What I thought on September 11 was considerably more tangled than Parker’s test. Lots of people were confused–people whom it would be quite foolish to characterize as unpatriotic. When I first heard of the hijackings, for example, I feared that it was retribution for Timothy McVeigh’s execution only a few months before. That gut reaction might place me on the wrong side of Parker’s test–my fears didn’t “privileg[e] insiders” more than “hostile outside forces.” Moreover, in my conviction that our civil rights are on a continuum with human rights, I might run afoul of his assertion that “strict commitment to universal values,” including the notion of human rights, tends to “stretch and break the bonds of patriotism, as their enthusiasts proclaim themselves ‘citizens’ of nothing less than ‘the world.'” Indeed, by this measure, Timothy McVeigh might have had a greater chance of passing Parker’s test than I, which is distressing, to say the least.

Back in Boston, Justice Kennedy asked “whether it was right to let people in other nations choose dictatorships.” That troubled one senior, who felt that the Justice was saying it was OK to impose democracy. “I don’t agree…[but] if I was in another country, I wouldn’t be able to say such things to such important people. You probably wouldn’t see me tomorrow.” (I do hope the student was a citizen; if not, he could be subject to President Bush’s order allowing indefinite detention of noncitizens without charge in undisclosed locations, with no recourse to lawyers of their choice.)

If I were designing such an exercise, I’d use specific examples–like Argentina under the junta or Turkey under martial law–rather than a one-size-fits-all fictional foe. I’d have students compare the text of the Constitution with the text of the USA Patriot Act. I’d have them studying the right of habeas corpus, to my mind the greatest contribution of Western jurisprudence. And I’d remind them of playwright Arthur Miller’s concern that we not turn our civic engagement into a crucible where a “political policy is equated with moral right, and opposition to it with diabolical malevolence. Once such an equation is effectively made, society becomes a congeries of plots and counterplots, and the main role of government changes from that of the arbiter to that of the scourge of God.”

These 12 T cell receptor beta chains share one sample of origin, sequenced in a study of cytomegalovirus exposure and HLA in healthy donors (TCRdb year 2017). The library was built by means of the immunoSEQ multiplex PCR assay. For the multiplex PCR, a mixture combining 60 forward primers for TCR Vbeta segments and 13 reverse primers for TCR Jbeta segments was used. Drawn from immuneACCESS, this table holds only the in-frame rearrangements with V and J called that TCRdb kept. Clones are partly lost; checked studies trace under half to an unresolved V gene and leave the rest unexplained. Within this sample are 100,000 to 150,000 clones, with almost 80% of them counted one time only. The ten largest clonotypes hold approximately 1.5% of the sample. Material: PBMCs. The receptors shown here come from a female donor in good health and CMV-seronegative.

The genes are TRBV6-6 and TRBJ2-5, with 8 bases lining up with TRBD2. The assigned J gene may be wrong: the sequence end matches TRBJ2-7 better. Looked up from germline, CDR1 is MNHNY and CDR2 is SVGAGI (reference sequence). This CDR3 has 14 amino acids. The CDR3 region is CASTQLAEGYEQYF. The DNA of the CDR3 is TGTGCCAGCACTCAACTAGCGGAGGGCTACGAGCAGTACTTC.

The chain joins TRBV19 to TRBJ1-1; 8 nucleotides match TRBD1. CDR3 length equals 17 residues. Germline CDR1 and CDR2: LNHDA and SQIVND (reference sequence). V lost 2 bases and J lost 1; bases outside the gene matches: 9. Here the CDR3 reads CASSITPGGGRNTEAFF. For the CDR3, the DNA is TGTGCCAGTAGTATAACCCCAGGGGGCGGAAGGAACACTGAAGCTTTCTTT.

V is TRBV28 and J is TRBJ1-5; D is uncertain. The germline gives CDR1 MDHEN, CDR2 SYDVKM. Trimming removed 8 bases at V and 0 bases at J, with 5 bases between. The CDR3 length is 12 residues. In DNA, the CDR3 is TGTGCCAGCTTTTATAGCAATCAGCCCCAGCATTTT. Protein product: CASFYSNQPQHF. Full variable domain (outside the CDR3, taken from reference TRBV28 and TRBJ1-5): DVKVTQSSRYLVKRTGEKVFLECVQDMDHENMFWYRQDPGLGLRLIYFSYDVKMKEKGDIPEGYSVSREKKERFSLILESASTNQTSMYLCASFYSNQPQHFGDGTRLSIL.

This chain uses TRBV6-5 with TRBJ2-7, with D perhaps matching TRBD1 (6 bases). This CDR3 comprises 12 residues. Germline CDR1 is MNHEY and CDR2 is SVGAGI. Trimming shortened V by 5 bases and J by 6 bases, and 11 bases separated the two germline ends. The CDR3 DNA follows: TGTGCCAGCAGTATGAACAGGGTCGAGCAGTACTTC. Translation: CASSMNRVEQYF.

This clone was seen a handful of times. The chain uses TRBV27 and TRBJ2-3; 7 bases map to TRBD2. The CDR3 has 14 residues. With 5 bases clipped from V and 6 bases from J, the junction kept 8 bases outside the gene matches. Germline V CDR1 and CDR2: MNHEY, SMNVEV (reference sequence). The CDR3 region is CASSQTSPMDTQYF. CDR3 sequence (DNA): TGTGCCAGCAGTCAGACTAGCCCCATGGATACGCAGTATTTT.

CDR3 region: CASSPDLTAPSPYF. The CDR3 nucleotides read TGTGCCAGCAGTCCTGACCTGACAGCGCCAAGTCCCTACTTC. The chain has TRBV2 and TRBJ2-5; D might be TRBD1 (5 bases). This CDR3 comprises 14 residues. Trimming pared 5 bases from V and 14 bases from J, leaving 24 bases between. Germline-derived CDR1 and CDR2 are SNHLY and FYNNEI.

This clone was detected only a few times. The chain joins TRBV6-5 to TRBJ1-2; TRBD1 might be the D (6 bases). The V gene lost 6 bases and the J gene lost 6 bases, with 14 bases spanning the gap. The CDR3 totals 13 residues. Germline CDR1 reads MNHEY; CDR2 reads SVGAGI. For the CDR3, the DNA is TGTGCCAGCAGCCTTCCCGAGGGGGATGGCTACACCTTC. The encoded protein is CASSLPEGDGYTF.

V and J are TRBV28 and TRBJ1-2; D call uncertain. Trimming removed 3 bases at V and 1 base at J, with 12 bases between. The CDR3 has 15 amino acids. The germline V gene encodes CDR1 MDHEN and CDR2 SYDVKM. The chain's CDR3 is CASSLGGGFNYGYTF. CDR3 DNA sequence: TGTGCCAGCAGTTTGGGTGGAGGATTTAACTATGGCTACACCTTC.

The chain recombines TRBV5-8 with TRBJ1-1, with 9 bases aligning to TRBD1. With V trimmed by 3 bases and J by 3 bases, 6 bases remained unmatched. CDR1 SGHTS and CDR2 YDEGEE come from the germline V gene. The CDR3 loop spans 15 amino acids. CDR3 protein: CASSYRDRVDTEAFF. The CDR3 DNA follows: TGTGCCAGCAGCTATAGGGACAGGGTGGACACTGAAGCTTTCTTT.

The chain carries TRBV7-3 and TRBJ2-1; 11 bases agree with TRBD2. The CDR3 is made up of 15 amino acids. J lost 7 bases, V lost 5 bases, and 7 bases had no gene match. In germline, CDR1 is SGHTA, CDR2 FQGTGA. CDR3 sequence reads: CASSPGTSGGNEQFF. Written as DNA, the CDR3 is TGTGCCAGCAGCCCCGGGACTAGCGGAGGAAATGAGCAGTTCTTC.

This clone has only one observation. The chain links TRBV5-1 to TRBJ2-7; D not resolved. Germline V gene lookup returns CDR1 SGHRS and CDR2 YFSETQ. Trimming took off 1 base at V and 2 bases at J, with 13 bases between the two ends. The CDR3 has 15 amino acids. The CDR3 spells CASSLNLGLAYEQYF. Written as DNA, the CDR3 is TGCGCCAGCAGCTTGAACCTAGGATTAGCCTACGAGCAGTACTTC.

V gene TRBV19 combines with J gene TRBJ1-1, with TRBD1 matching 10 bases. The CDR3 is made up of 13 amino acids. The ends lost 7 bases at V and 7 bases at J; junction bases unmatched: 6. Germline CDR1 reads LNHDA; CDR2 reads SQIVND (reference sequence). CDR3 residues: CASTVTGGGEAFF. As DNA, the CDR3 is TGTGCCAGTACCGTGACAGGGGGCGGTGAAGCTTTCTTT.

Thank you for reading The Nation!

We hope you enjoyed the story you just read. It’s just one of many examples of incisive, deeply-reported journalism we publish—journalism that shifts the needle on important issues, uncovers malfeasance and corruption, and uplifts voices and perspectives that often go unheard in mainstream media. For nearly 160 years, The Nation has spoken truth to power and shone a light on issues that would otherwise be swept under the rug.

In a critical election year as well as a time of media austerity, independent journalism needs your continued support. The best way to do this is with a recurring donation. This month, we are asking readers like you who value truth and democracy to step up and support The Nation with a monthly contribution. We call these monthly donors Sustainers, a small but mighty group of supporters who ensure our team of writers, editors, and fact-checkers have the resources they need to report on breaking news, investigative feature stories that often take weeks or months to report, and much more.

There’s a lot to talk about in the coming months, from the presidential election and Supreme Court battles to the fight for bodily autonomy. We’ll cover all these issues and more, but this is only made possible with support from sustaining donors. Donate today—any amount you can spare each month is appreciated, even just the price of a cup of coffee.

The Nation does not bow to the interests of a corporate owner or advertisers—we answer only to readers like you who make our work possible. Set up a recurring donation today and ensure we can continue to hold the powerful accountable.

Thank you for your generosity.

Ad Policy